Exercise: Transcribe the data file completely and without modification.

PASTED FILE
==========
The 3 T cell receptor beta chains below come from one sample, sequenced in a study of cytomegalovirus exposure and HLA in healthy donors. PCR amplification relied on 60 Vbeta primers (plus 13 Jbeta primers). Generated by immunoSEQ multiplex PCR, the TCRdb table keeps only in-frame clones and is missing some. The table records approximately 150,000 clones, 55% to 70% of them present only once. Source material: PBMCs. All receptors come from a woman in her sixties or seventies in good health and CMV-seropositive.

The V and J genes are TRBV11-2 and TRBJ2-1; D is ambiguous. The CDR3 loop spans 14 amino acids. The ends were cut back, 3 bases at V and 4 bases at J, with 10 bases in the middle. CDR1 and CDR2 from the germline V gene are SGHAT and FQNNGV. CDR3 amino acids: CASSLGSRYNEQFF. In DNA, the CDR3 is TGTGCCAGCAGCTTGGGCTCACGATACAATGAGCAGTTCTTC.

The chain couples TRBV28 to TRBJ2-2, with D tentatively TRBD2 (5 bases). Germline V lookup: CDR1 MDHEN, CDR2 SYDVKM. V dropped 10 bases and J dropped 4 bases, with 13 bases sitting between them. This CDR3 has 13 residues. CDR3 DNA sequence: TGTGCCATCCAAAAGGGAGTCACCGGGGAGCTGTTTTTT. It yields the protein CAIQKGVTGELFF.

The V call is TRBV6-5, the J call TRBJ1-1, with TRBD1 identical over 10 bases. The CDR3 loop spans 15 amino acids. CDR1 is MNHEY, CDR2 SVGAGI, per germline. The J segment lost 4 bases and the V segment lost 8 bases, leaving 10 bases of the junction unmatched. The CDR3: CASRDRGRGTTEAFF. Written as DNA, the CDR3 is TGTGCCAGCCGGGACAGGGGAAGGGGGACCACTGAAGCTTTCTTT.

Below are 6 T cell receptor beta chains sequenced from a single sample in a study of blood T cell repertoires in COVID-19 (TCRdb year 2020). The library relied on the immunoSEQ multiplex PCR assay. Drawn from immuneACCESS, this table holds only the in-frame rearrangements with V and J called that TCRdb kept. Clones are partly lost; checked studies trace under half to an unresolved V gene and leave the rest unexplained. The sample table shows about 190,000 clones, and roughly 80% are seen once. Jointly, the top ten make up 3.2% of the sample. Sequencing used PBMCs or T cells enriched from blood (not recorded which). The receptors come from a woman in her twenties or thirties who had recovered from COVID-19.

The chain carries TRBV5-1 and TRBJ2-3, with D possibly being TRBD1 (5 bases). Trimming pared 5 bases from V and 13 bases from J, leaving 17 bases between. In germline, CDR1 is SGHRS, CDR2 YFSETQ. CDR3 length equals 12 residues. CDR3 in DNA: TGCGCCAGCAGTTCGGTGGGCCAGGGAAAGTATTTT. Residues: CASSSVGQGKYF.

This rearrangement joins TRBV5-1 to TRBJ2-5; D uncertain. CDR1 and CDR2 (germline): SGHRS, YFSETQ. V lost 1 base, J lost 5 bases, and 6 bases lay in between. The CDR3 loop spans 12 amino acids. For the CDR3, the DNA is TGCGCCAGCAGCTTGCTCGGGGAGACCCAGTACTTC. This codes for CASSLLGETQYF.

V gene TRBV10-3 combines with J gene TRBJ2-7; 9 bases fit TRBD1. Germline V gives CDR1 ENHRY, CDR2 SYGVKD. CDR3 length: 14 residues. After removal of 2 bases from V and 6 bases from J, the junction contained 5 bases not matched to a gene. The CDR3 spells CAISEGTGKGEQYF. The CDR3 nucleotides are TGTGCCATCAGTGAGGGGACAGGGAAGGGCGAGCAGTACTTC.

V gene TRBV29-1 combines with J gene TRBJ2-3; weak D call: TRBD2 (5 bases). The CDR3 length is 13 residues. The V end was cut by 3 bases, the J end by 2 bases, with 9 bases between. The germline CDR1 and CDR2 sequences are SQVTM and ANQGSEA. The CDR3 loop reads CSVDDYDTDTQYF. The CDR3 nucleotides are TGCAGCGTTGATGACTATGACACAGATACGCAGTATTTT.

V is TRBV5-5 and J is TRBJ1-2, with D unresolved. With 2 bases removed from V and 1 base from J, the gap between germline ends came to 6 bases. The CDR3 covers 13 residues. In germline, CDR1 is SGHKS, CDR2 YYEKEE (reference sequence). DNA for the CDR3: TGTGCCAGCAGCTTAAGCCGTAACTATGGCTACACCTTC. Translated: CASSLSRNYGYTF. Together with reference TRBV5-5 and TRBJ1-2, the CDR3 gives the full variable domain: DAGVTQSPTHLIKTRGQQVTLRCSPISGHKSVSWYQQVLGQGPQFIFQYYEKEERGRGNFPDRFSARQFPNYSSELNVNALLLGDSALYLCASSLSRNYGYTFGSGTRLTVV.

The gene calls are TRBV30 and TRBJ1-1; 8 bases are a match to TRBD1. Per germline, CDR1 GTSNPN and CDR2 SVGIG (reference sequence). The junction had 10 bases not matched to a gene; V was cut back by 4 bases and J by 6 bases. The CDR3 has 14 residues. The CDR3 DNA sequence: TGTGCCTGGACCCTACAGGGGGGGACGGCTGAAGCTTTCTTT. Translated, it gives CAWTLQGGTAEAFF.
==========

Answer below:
The 3 T cell receptor beta chains below come from one sample, sequenced in a study of cytomegalovirus exposure and HLA in healthy donors. PCR amplification relied on 60 Vbeta primers (plus 13 Jbeta primers). Generated by immunoSEQ multiplex PCR, the TCRdb table keeps only in-frame clones and is missing some. The table records approximately 150,000 clones, 55% to 70% of them present only once. Source material: PBMCs. All receptors come from a woman in her sixties or seventies in good health and CMV-seropositive.

The V and J genes are TRBV11-2 and TRBJ2-1; D is ambiguous. The CDR3 loop spans 14 amino acids. The ends were cut back, 3 bases at V and 4 bases at J, with 10 bases in the middle. CDR1 and CDR2 from the germline V gene are SGHAT and FQNNGV. CDR3 amino acids: CASSLGSRYNEQFF. In DNA, the CDR3 is TGTGCCAGCAGCTTGGGCTCACGATACAATGAGCAGTTCTTC.

The chain couples TRBV28 to TRBJ2-2, with D tentatively TRBD2 (5 bases). Germline V lookup: CDR1 MDHEN, CDR2 SYDVKM. V dropped 10 bases and J dropped 4 bases, with 13 bases sitting between them. This CDR3 has 13 residues. CDR3 DNA sequence: TGTGCCATCCAAAAGGGAGTCACCGGGGAGCTGTTTTTT. It yields the protein CAIQKGVTGELFF.

The V call is TRBV6-5, the J call TRBJ1-1, with TRBD1 identical over 10 bases. The CDR3 loop spans 15 amino acids. CDR1 is MNHEY, CDR2 SVGAGI, per germline. The J segment lost 4 bases and the V segment lost 8 bases, leaving 10 bases of the junction unmatched. The CDR3: CASRDRGRGTTEAFF. Written as DNA, the CDR3 is TGTGCCAGCCGGGACAGGGGAAGGGGGACCACTGAAGCTTTCTTT.

Below are 6 T cell receptor beta chains sequenced from a single sample in a study of blood T cell repertoires in COVID-19 (TCRdb year 2020). The library relied on the immunoSEQ multiplex PCR assay. Drawn from immuneACCESS, this table holds only the in-frame rearrangements with V and J called that TCRdb kept. Clones are partly lost; checked studies trace under half to an unresolved V gene and leave the rest unexplained. The sample table shows about 190,000 clones, and roughly 80% are seen once. Jointly, the top ten make up 3.2% of the sample. Sequencing used PBMCs or T cells enriched from blood (not recorded which). The receptors come from a woman in her twenties or thirties who had recovered from COVID-19.

The chain carries TRBV5-1 and TRBJ2-3, with D possibly being TRBD1 (5 bases). Trimming pared 5 bases from V and 13 bases from J, leaving 17 bases between. In germline, CDR1 is SGHRS, CDR2 YFSETQ. CDR3 length equals 12 residues. CDR3 in DNA: TGCGCCAGCAGTTCGGTGGGCCAGGGAAAGTATTTT. Residues: CASSSVGQGKYF.

This rearrangement joins TRBV5-1 to TRBJ2-5; D uncertain. CDR1 and CDR2 (germline): SGHRS, YFSETQ. V lost 1 base, J lost 5 bases, and 6 bases lay in between. The CDR3 loop spans 12 amino acids. For the CDR3, the DNA is TGCGCCAGCAGCTTGCTCGGGGAGACCCAGTACTTC. This codes for CASSLLGETQYF.

V gene TRBV10-3 combines with J gene TRBJ2-7; 9 bases fit TRBD1. Germline V gives CDR1 ENHRY, CDR2 SYGVKD. CDR3 length: 14 residues. After removal of 2 bases from V and 6 bases from J, the junction contained 5 bases not matched to a gene. The CDR3 spells CAISEGTGKGEQYF. The CDR3 nucleotides are TGTGCCATCAGTGAGGGGACAGGGAAGGGCGAGCAGTACTTC.

V gene TRBV29-1 combines with J gene TRBJ2-3; weak D call: TRBD2 (5 bases). The CDR3 length is 13 residues. The V end was cut by 3 bases, the J end by 2 bases, with 9 bases between. The germline CDR1 and CDR2 sequences are SQVTM and ANQGSEA. The CDR3 loop reads CSVDDYDTDTQYF. The CDR3 nucleotides are TGCAGCGTTGATGACTATGACACAGATACGCAGTATTTT.

V is TRBV5-5 and J is TRBJ1-2, with D unresolved. With 2 bases removed from V and 1 base from J, the gap between germline ends came to 6 bases. The CDR3 covers 13 residues. In germline, CDR1 is SGHKS, CDR2 YYEKEE (reference sequence). DNA for the CDR3: TGTGCCAGCAGCTTAAGCCGTAACTATGGCTACACCTTC. Translated: CASSLSRNYGYTF. Together with reference TRBV5-5 and TRBJ1-2, the CDR3 gives the full variable domain: DAGVTQSPTHLIKTRGQQVTLRCSPISGHKSVSWYQQVLGQGPQFIFQYYEKEERGRGNFPDRFSARQFPNYSSELNVNALLLGDSALYLCASSLSRNYGYTFGSGTRLTVV.

The gene calls are TRBV30 and TRBJ1-1; 8 bases are a match to TRBD1. Per germline, CDR1 GTSNPN and CDR2 SVGIG (reference sequence). The junction had 10 bases not matched to a gene; V was cut back by 4 bases and J by 6 bases. The CDR3 has 14 residues. The CDR3 DNA sequence: TGTGCCTGGACCCTACAGGGGGGGACGGCTGAAGCTTTCTTT. Translated, it gives CAWTLQGGTAEAFF.